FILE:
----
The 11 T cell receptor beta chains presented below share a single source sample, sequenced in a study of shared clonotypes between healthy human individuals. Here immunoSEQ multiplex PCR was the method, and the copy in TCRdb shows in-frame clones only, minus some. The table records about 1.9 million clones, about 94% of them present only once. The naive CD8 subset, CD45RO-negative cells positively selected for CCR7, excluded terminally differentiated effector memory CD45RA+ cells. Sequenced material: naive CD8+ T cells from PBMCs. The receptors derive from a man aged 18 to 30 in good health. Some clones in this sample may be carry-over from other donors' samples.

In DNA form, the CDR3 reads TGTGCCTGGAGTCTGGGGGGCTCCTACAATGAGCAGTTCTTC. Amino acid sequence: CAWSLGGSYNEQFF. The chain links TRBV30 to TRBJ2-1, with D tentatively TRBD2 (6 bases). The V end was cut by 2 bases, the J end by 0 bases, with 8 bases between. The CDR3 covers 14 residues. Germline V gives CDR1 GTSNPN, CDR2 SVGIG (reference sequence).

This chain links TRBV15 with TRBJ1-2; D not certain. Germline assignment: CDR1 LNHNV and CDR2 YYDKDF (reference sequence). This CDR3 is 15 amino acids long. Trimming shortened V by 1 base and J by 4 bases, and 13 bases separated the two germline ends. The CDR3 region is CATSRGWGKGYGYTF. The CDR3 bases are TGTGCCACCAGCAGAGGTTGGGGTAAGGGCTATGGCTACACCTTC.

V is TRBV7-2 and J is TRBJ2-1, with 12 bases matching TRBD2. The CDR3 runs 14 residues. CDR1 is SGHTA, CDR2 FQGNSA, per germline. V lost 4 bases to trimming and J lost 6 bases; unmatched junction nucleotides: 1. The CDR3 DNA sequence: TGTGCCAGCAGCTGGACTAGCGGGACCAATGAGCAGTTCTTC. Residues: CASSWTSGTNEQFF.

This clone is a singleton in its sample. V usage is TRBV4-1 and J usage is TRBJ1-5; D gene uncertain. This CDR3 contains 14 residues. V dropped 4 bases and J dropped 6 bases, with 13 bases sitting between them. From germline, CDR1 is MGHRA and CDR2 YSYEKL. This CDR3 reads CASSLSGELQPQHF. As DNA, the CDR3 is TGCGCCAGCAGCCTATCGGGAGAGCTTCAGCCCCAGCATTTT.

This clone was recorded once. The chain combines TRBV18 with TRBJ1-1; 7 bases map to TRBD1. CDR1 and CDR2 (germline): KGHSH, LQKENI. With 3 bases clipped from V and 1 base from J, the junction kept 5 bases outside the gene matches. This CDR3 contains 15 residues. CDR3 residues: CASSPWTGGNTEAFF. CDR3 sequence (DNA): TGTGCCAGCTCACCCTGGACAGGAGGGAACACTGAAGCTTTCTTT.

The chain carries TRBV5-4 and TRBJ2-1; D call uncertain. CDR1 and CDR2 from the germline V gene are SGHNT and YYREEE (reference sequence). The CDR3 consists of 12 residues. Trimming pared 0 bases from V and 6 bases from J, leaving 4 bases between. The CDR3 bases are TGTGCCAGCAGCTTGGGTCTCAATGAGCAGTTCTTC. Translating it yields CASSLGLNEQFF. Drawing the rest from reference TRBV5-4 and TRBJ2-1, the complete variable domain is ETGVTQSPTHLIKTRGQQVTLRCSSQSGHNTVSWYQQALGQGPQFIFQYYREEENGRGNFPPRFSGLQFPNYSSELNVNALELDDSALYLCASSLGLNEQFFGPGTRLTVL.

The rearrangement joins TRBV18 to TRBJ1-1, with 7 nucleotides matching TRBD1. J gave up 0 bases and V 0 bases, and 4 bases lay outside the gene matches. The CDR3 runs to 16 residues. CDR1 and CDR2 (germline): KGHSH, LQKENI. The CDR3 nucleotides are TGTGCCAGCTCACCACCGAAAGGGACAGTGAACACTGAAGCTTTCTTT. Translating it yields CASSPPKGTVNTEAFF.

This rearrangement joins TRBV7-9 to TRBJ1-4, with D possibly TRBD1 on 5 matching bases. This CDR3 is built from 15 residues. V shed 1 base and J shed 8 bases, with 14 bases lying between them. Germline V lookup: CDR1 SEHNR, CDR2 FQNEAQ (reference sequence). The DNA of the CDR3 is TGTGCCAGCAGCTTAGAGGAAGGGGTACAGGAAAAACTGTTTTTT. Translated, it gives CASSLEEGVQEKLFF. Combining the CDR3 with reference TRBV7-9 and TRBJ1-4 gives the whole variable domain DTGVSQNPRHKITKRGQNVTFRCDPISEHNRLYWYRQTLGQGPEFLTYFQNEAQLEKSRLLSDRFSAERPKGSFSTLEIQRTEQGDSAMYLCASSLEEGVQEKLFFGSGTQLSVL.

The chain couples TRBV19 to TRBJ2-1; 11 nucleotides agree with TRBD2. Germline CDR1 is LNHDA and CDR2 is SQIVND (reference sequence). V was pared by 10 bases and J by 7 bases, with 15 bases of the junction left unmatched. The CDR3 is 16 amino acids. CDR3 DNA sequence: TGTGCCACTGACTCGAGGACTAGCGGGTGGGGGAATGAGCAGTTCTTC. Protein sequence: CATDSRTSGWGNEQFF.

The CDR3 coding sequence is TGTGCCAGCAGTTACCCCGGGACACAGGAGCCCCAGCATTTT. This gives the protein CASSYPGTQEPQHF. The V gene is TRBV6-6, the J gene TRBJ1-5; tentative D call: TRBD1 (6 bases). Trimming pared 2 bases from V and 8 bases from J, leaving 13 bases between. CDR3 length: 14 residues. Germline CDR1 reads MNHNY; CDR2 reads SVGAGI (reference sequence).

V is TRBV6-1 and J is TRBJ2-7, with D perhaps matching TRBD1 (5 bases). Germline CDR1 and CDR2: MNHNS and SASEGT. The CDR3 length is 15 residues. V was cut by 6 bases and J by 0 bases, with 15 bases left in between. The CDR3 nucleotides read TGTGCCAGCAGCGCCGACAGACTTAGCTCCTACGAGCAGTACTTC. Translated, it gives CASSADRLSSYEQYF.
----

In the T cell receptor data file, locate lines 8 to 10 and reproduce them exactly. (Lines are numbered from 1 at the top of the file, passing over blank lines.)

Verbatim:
The rearrangement joins TRBV18 to TRBJ1-1, with 7 nucleotides matching TRBD1. J gave up 0 bases and V 0 bases, and 4 bases lay outside the gene matches. The CDR3 runs to 16 residues. CDR1 and CDR2 (germline): KGHSH, LQKENI. The CDR3 nucleotides are TGTGCCAGCTCACCACCGAAAGGGACAGTGAACACTGAAGCTTTCTTT. Translating it yields CASSPPKGTVNTEAFF.

This rearrangement joins TRBV7-9 to TRBJ1-4, with D possibly TRBD1 on 5 matching bases. This CDR3 is built from 15 residues. V shed 1 base and J shed 8 bases, with 14 bases lying between them. Germline V lookup: CDR1 SEHNR, CDR2 FQNEAQ (reference sequence). The DNA of the CDR3 is TGTGCCAGCAGCTTAGAGGAAGGGGTACAGGAAAAACTGTTTTTT. Translated, it gives CASSLEEGVQEKLFF. Combining the CDR3 with reference TRBV7-9 and TRBJ1-4 gives the whole variable domain DTGVSQNPRHKITKRGQNVTFRCDPISEHNRLYWYRQTLGQGPEFLTYFQNEAQLEKSRLLSDRFSAERPKGSFSTLEIQRTEQGDSAMYLCASSLEEGVQEKLFFGSGTQLSVL.

The chain couples TRBV19 to TRBJ2-1; 11 nucleotides agree with TRBD2. Germline CDR1 is LNHDA and CDR2 is SQIVND (reference sequence). V was pared by 10 bases and J by 7 bases, with 15 bases of the junction left unmatched. The CDR3 is 16 amino acids. CDR3 DNA sequence: TGTGCCACTGACTCGAGGACTAGCGGGTGGGGGAATGAGCAGTTCTTC. Protein sequence: CATDSRTSGWGNEQFF.